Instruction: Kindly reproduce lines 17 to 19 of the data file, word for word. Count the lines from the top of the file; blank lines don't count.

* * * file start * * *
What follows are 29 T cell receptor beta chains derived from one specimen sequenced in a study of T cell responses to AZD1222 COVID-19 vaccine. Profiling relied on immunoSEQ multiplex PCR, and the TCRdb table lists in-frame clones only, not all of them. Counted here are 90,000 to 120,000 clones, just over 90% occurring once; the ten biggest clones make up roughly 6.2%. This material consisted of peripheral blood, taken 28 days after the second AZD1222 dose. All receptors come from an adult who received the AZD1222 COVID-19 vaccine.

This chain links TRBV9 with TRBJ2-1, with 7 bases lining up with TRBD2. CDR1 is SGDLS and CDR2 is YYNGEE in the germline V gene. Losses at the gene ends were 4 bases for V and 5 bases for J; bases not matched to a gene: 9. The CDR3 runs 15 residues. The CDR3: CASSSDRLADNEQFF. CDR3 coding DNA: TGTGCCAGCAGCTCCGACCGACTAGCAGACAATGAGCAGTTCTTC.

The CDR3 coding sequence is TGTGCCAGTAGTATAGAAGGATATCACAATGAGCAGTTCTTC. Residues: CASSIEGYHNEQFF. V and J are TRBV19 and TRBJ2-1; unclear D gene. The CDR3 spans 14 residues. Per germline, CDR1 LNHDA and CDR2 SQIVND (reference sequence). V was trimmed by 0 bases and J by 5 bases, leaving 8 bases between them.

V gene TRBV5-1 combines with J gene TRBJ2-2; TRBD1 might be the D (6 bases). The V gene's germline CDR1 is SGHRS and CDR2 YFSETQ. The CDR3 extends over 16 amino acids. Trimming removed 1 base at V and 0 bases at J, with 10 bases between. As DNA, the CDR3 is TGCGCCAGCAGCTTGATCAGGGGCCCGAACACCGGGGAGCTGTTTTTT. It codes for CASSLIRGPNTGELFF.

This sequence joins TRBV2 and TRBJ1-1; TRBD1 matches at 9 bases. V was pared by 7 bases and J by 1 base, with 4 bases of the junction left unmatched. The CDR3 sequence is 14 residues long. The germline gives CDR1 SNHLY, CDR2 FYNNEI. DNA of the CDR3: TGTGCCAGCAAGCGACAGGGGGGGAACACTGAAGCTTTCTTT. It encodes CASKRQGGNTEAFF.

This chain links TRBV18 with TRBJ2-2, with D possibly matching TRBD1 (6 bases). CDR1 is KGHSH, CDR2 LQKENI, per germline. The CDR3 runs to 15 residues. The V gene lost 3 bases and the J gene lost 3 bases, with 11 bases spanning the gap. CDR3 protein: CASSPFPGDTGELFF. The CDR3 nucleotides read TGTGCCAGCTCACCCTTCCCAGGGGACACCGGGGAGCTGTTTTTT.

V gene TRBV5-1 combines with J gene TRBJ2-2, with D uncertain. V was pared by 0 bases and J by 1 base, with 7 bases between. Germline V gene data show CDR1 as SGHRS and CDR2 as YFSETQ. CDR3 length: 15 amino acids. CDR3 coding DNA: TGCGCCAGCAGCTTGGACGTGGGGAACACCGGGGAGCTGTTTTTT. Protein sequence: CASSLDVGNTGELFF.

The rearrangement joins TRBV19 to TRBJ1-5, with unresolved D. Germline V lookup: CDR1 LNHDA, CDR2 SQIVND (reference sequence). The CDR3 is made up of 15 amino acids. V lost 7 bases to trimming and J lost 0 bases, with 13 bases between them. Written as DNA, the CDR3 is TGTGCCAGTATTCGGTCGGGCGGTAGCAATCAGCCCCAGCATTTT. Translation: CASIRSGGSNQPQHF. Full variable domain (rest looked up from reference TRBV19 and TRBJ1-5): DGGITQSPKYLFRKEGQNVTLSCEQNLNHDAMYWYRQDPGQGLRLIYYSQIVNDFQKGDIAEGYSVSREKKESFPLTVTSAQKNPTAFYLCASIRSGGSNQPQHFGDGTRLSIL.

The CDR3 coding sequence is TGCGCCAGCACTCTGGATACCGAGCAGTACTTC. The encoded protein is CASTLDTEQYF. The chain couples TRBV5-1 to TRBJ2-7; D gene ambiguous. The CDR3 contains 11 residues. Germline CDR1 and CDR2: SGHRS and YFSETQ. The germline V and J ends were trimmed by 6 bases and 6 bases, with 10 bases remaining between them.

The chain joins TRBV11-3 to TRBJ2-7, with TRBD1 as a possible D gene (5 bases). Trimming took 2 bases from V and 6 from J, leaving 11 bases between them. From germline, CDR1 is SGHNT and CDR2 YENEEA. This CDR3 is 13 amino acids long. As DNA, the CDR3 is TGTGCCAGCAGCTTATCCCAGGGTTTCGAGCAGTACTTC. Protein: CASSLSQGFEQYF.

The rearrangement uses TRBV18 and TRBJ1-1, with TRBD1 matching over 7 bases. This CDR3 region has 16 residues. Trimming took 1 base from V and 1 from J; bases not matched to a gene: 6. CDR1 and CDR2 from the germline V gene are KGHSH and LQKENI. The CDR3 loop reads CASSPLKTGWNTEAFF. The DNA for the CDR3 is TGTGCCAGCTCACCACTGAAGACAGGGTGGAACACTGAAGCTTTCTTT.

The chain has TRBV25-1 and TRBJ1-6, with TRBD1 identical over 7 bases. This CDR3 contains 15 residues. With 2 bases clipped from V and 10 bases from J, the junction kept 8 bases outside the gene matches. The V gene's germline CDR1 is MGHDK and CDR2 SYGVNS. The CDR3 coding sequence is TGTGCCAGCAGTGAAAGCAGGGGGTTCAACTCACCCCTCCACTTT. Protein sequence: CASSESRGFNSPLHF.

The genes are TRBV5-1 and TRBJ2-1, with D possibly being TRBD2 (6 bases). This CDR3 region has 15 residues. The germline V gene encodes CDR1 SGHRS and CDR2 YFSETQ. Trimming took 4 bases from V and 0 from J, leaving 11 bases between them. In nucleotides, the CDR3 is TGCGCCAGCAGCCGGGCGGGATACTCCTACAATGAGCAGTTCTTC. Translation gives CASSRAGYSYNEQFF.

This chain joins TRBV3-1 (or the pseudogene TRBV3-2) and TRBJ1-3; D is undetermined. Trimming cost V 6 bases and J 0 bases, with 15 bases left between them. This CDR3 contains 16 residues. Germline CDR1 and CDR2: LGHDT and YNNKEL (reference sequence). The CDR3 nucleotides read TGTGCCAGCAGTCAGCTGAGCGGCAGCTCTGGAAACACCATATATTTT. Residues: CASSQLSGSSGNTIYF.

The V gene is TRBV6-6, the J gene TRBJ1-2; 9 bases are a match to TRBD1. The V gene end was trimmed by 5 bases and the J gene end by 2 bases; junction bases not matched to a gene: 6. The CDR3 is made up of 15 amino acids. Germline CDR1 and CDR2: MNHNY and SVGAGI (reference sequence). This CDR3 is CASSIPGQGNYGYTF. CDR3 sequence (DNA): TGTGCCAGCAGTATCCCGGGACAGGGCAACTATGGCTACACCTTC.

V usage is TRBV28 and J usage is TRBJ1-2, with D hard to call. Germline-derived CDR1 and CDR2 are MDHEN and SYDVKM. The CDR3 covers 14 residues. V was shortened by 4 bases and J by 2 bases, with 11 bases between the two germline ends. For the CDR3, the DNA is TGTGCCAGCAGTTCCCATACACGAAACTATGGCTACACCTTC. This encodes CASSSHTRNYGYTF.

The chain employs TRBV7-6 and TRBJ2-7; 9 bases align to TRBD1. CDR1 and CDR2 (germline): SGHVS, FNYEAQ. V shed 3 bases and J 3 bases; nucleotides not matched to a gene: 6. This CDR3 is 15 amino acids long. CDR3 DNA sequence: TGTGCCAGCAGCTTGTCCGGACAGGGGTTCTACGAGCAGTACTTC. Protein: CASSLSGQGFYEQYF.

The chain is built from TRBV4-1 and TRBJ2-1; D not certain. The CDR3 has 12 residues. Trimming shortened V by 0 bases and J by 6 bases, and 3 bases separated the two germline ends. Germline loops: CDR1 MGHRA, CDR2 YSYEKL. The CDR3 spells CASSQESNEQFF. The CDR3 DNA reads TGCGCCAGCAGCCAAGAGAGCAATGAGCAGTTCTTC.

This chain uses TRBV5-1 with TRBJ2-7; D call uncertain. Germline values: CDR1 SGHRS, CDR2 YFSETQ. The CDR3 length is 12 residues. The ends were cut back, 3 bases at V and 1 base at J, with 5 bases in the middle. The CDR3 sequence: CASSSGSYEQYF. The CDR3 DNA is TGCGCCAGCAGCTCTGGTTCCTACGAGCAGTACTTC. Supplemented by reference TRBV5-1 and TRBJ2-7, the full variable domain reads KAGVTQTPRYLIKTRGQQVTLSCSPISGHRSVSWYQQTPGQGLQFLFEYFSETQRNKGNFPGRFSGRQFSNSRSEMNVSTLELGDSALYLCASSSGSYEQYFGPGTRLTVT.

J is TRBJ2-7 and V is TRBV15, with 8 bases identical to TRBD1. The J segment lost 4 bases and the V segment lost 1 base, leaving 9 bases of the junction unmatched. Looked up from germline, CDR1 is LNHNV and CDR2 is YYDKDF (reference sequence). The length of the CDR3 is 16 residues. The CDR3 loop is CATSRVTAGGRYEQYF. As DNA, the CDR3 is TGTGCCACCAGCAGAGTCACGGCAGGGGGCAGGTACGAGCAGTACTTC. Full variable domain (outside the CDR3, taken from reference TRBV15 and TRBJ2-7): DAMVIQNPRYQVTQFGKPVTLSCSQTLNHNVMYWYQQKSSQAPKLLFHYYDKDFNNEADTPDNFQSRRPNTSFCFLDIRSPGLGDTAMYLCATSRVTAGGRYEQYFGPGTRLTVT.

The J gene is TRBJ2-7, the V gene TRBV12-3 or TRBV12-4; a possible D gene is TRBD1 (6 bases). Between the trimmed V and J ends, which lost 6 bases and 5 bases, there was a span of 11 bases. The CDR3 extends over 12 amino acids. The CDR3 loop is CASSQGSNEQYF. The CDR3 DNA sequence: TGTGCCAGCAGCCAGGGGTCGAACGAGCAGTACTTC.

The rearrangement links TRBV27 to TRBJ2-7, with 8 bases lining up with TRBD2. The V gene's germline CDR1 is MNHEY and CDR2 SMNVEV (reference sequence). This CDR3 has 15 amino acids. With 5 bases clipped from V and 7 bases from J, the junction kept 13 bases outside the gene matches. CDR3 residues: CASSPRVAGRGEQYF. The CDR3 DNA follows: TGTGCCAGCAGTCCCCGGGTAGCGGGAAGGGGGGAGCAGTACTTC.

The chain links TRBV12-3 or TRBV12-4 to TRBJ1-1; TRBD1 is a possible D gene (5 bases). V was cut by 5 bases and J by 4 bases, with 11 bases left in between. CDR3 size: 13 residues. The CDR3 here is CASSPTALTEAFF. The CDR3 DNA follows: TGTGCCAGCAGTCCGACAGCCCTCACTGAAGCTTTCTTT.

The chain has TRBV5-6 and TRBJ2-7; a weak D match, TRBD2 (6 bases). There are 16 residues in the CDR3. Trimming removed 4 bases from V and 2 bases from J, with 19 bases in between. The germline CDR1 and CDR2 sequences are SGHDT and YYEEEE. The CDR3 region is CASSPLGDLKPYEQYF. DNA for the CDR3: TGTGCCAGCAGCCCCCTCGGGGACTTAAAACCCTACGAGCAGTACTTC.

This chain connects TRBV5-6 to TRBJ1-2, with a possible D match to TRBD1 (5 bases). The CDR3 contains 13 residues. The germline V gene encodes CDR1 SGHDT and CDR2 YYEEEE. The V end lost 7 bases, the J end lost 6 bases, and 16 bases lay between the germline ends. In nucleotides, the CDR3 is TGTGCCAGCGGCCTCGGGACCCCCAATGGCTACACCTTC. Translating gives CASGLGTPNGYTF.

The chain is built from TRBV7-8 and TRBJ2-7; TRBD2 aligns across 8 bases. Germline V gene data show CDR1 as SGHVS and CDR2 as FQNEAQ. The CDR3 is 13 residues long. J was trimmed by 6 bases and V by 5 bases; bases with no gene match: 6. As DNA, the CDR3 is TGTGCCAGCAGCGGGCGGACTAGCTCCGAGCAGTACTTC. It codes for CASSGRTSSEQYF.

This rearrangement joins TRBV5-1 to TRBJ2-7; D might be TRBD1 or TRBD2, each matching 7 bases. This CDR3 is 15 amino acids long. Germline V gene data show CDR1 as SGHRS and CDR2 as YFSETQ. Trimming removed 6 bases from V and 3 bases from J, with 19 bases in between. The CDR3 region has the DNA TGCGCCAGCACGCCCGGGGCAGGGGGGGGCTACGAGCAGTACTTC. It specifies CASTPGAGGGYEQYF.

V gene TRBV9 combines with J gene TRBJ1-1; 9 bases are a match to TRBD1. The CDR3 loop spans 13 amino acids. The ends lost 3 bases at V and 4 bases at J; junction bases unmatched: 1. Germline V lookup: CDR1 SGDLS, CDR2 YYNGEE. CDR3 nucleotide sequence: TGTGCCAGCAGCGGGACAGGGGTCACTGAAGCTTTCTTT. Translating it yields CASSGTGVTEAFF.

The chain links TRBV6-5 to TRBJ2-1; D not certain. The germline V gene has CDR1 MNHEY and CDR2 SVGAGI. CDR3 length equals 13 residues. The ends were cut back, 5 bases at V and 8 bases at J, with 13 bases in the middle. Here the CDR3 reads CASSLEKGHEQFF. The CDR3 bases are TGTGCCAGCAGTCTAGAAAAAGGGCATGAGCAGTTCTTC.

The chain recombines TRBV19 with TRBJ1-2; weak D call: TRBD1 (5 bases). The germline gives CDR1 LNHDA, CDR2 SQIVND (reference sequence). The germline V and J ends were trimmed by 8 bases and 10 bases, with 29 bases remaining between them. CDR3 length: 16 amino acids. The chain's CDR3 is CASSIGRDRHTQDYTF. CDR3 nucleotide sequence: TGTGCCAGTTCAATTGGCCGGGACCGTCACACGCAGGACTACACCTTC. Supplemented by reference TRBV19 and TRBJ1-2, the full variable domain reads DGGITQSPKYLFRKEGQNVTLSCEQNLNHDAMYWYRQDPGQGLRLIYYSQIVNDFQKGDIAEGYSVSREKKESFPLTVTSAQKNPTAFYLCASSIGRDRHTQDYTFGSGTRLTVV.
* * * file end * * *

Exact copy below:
The chain employs TRBV7-6 and TRBJ2-7; 9 bases align to TRBD1. CDR1 and CDR2 (germline): SGHVS, FNYEAQ. V shed 3 bases and J 3 bases; nucleotides not matched to a gene: 6. This CDR3 is 15 amino acids long. CDR3 DNA sequence: TGTGCCAGCAGCTTGTCCGGACAGGGGTTCTACGAGCAGTACTTC. Protein: CASSLSGQGFYEQYF.

The chain is built from TRBV4-1 and TRBJ2-1; D not certain. The CDR3 has 12 residues. Trimming shortened V by 0 bases and J by 6 bases, and 3 bases separated the two germline ends. Germline loops: CDR1 MGHRA, CDR2 YSYEKL. The CDR3 spells CASSQESNEQFF. The CDR3 DNA reads TGCGCCAGCAGCCAAGAGAGCAATGAGCAGTTCTTC.

This chain uses TRBV5-1 with TRBJ2-7; D call uncertain. Germline values: CDR1 SGHRS, CDR2 YFSETQ. The CDR3 length is 12 residues. The ends were cut back, 3 bases at V and 1 base at J, with 5 bases in the middle. The CDR3 sequence: CASSSGSYEQYF. The CDR3 DNA is TGCGCCAGCAGCTCTGGTTCCTACGAGCAGTACTTC. Supplemented by reference TRBV5-1 and TRBJ2-7, the full variable domain reads KAGVTQTPRYLIKTRGQQVTLSCSPISGHRSVSWYQQTPGQGLQFLFEYFSETQRNKGNFPGRFSGRQFSNSRSEMNVSTLELGDSALYLCASSSGSYEQYFGPGTRLTVT.